is a neighborhood within the southeastern section of the New York City borough of Queens. A predominantly African American community, the boundaries are considered to be the Far Rockaway Branch of the Long Island Rail Road to the west, Jamaica Avenue to the north, Francis Lewis Boulevard to the east (although parts of Queens Village are addressed as Hollis on Jamaica water bills) and Murdock Avenue to the south. However, much of this area is considered to be within the St. Albans postal district. Hollis is close to Jamaica and Queens Village, Queens. The neighborhood is part of Queens Community Board 12. Hollis is patrolled by the NYPD's 113th Precinct.
It was originally settled by the Dutch homesteaders in the 17th century. It was also a site for part of the Battle of Long Island during the American Revolutionary War when Brig. Gen. Nathaniel Woodhull was captured at a tavern on what is now Jamaica Avenue. Woodhull Avenue in Hollis is named for him.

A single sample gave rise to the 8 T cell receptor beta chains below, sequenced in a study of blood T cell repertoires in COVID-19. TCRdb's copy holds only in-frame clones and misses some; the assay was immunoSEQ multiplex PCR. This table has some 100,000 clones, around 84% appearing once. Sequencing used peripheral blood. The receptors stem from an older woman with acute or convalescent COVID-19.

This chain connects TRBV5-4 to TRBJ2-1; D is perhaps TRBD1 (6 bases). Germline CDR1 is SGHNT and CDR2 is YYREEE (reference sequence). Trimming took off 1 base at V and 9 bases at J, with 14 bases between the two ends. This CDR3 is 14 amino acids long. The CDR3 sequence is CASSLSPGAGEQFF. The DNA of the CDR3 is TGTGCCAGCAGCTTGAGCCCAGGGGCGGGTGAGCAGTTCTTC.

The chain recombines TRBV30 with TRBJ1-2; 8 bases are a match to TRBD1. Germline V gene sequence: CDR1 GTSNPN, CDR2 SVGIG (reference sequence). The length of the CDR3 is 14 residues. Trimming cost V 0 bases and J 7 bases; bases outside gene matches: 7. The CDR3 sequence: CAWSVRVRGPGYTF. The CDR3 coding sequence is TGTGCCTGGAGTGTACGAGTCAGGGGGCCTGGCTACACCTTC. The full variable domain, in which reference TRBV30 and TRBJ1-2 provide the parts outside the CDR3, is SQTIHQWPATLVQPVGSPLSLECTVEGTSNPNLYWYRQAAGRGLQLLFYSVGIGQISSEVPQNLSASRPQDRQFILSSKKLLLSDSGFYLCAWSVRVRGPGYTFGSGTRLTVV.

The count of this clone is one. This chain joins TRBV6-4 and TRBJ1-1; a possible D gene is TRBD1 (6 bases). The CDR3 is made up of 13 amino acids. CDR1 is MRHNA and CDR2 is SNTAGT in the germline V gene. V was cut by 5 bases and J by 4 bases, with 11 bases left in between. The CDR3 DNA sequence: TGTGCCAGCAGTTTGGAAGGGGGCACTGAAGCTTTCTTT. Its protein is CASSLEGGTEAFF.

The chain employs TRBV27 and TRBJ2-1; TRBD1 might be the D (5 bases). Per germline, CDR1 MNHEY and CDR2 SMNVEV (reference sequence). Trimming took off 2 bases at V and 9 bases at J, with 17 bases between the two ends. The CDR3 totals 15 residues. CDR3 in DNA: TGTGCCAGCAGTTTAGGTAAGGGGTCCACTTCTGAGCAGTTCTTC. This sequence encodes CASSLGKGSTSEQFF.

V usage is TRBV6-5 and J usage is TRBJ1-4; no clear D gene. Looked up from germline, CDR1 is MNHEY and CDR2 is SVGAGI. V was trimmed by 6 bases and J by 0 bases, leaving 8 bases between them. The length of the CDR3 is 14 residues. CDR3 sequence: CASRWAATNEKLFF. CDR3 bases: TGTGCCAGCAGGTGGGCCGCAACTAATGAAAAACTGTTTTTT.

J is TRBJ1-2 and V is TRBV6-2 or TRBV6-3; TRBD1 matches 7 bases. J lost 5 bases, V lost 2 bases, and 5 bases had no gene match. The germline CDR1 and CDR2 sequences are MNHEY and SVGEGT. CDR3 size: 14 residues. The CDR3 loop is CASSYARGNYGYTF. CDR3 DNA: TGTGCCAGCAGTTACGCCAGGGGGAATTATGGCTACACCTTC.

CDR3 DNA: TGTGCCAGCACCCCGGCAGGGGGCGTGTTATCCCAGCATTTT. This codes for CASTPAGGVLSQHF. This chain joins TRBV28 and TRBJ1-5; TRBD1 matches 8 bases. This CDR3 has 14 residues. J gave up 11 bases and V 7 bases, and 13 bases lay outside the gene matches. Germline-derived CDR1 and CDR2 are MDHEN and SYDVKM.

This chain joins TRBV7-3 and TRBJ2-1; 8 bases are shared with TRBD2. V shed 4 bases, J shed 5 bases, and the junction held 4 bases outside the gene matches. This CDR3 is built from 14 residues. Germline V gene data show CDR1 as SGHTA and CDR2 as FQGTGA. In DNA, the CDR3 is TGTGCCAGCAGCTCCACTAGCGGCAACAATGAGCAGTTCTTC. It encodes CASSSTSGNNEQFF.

The area remained rural until 1885, when developers turned 136 acres (558,000 m²) into houses, and the area is still developed primarily with single family houses. In 1898, it became a part of New York City with the rest of the borough of Queens. Since the end of the Korean War, the neighborhood has been settled primarily by African-American middle class families. In recent years, the area has seen a large influx of South Asians and West Indians. The area has a majority of working parents which explains many early childhood schools in Hollis. The zip codes of Hollis are 11412 and 11423.